Utero Development on the Health Term Paper

Pages: 6 (1915 words)  ·  Bibliography Sources: 4  ·  File: .docx  ·  Level: College Senior  ·  Topic: Business

¶ … Utero Development on the Health and Well Being

The effects of in Utero development on the health and Well-being

Fetal origins of health and disease has developed into a new medical frontier for researchers. The growing body of research evidence has affirmed positive associations between the gestational environment and the development of various physical and mental disorders in the infant, adolescent and the adult population. A decade ago, attributing fetal origins to disease conditions might have evoked a scoffing response but the plethora of scientific evidence that is available today has changed it. A healthy, stress free maternity period is critical for the healthy fetal development and the healthy future life of the offspring.

IntroductionDownload full Download Microsoft Word File
paper NOW!

TOPIC: Term Paper on Utero Development on the Health and Well Assignment

Biological science has made vast progress. The development of genetics and the heredity theory offered revealing and conclusive explanations for anything from the origin of diseases to physical appearance to the intelligence quota of a person. Genetic predisposition to chronic conditions such as obesity, diabetes, and asthma are now accepted as unalterable. However, a fast developing field of medical science is providing a new perspective, a new origin for diseases both mental and physical, by taking diagnosis back to the gestational period asserting it as the most "consequential period of our lives." [Annie Paul] 'Fetal origins', the new research field, contends that our vulnerability to diseases, intelligence, metabolism and even our temperament are already influenced during these vital nine months. The intra-uterine environment, the researchers claim, could explain diseases like cancer, asthma, diabetes, allergies, hypertension, obesity, mental disorders among adults and even carries the blueprints for old age diseases such as osteoporosis, arthritis, dementia and other cognitive disorders. The growing number of research articles over the last decade, provide overwhelming evidence to the fetal origin theory of diseases and mental disorders. A brief overview of the theory of 'Fetal origins' with a discussion of some relevant studies would help highlight the significance of the gestational period and its effects on the health and well-being throughout childhood and adult life.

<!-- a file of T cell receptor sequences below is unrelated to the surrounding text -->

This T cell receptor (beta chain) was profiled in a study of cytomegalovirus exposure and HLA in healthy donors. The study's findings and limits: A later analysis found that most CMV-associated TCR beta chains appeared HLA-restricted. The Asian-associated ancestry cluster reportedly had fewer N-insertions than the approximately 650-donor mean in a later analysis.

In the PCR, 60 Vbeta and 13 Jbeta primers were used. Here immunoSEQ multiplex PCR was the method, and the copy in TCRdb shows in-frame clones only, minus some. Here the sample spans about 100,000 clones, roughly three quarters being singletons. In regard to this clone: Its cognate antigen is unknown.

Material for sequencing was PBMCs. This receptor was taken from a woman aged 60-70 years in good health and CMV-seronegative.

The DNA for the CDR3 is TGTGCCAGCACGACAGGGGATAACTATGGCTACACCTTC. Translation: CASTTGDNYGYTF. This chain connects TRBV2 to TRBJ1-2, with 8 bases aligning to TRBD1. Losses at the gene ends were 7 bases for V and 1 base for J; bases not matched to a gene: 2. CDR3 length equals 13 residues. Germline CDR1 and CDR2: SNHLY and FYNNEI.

Fetal Origins (the Origins)

David Barker, a noted British physician is generally regarded as the pioneer in the developmental origins of diseases. Twenty years ago, Barker was pondering on a seemingly inexplicable correlation of the higher incidence of heart diseases among some of the poorest sections of the British population. Curious to find out the reason, Barker started an exhaustive study analyzing the health records of 15,000 subjects and comparing it with their birth weights. The results indicated a strong correlation between poor birth weights and heart ailments. Barker hypothesized that the poor nourishment during gestation made the fetus allot most of the nutrients to the brain while the heart and the other organs were inadequately supplied. This, Barker thought, would explain the increased association between poor birth weights and heart ailments in adults. The results were surprising and ridiculed by his peers. As Barker says, "Heart disease was supposed to be all about genetics or adult lifestyle factors. People scoffed at the idea that it could have anything to do with intrauterine experience." [Annie Paul] Since then significant amount of research has been done that have substantiated the fetal origin theory of diseases. A discussion of some of these studies that attest to the fetal origin theory will provide more insight into the topic.